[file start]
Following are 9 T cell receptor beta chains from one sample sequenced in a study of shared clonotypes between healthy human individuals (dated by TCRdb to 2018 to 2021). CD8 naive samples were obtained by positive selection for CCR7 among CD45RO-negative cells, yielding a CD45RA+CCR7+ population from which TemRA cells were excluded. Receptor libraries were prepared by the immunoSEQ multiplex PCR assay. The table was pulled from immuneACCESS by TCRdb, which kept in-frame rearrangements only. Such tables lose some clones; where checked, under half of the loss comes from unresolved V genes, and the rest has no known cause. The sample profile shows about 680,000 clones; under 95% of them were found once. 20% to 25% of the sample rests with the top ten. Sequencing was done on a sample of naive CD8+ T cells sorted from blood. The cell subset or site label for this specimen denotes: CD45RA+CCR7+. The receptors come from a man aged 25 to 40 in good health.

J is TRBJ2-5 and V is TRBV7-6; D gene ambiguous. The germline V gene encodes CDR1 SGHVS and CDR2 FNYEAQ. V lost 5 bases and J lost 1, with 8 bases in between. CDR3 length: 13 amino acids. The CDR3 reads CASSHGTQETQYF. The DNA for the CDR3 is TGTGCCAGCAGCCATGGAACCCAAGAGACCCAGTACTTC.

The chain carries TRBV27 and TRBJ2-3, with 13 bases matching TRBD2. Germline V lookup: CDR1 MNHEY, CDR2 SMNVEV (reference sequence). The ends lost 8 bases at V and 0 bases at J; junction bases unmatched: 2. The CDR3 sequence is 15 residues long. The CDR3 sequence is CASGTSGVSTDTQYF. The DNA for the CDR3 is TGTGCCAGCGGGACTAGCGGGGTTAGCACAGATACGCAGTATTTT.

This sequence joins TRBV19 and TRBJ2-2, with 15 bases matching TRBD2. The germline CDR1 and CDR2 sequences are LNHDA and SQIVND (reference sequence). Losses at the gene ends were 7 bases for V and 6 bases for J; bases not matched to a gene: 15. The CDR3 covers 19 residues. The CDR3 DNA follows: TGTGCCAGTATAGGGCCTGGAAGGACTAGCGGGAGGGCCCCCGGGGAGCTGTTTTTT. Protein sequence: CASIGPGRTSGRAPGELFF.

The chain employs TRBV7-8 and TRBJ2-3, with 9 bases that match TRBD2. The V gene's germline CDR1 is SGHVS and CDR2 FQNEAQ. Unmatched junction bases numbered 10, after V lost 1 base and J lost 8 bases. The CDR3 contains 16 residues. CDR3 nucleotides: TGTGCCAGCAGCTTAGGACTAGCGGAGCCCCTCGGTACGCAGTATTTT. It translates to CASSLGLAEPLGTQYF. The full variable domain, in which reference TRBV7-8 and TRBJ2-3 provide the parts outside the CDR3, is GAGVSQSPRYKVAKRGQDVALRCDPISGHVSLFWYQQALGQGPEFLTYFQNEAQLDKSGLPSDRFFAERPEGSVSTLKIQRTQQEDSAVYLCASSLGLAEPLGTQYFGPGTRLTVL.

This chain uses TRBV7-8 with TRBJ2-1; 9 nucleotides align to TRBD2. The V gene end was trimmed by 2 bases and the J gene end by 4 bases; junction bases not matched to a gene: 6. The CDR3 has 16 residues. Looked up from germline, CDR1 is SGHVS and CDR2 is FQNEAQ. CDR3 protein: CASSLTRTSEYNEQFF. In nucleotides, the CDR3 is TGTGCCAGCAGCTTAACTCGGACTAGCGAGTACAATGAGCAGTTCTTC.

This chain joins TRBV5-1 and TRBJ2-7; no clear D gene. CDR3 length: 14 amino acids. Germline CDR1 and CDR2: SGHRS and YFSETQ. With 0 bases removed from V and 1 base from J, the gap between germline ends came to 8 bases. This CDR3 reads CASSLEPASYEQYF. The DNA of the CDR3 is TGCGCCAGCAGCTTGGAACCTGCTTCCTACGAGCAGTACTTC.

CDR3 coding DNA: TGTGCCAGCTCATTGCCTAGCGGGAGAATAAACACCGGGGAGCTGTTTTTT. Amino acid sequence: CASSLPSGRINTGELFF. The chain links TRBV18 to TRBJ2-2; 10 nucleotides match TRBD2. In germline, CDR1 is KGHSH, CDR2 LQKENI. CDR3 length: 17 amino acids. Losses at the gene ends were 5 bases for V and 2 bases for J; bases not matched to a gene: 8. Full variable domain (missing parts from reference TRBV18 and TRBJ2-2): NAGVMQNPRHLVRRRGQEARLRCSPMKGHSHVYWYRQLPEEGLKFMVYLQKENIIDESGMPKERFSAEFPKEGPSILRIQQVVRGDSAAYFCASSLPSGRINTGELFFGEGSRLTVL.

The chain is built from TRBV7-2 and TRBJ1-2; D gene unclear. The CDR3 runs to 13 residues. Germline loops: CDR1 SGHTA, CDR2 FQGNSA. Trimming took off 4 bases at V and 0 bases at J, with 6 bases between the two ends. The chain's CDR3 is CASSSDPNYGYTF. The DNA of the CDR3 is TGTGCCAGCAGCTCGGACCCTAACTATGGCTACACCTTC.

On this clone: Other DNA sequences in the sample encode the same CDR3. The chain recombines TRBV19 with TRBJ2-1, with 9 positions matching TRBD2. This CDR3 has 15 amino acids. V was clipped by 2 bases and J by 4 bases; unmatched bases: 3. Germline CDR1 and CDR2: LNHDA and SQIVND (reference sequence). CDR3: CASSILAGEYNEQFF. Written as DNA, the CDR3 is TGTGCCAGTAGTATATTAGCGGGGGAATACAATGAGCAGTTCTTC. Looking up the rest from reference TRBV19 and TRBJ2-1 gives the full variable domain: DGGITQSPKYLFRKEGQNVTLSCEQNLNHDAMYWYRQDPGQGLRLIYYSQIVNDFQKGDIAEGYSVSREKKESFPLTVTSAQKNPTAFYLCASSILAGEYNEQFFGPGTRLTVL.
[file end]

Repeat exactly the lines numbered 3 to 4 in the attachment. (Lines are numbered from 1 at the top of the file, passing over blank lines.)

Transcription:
The chain carries TRBV27 and TRBJ2-3, with 13 bases matching TRBD2. Germline V lookup: CDR1 MNHEY, CDR2 SMNVEV (reference sequence). The ends lost 8 bases at V and 0 bases at J; junction bases unmatched: 2. The CDR3 sequence is 15 residues long. The CDR3 sequence is CASGTSGVSTDTQYF. The DNA for the CDR3 is TGTGCCAGCGGGACTAGCGGGGTTAGCACAGATACGCAGTATTTT.

This sequence joins TRBV19 and TRBJ2-2, with 15 bases matching TRBD2. The germline CDR1 and CDR2 sequences are LNHDA and SQIVND (reference sequence). Losses at the gene ends were 7 bases for V and 6 bases for J; bases not matched to a gene: 15. The CDR3 covers 19 residues. The CDR3 DNA follows: TGTGCCAGTATAGGGCCTGGAAGGACTAGCGGGAGGGCCCCCGGGGAGCTGTTTTTT. Protein sequence: CASIGPGRTSGRAPGELFF.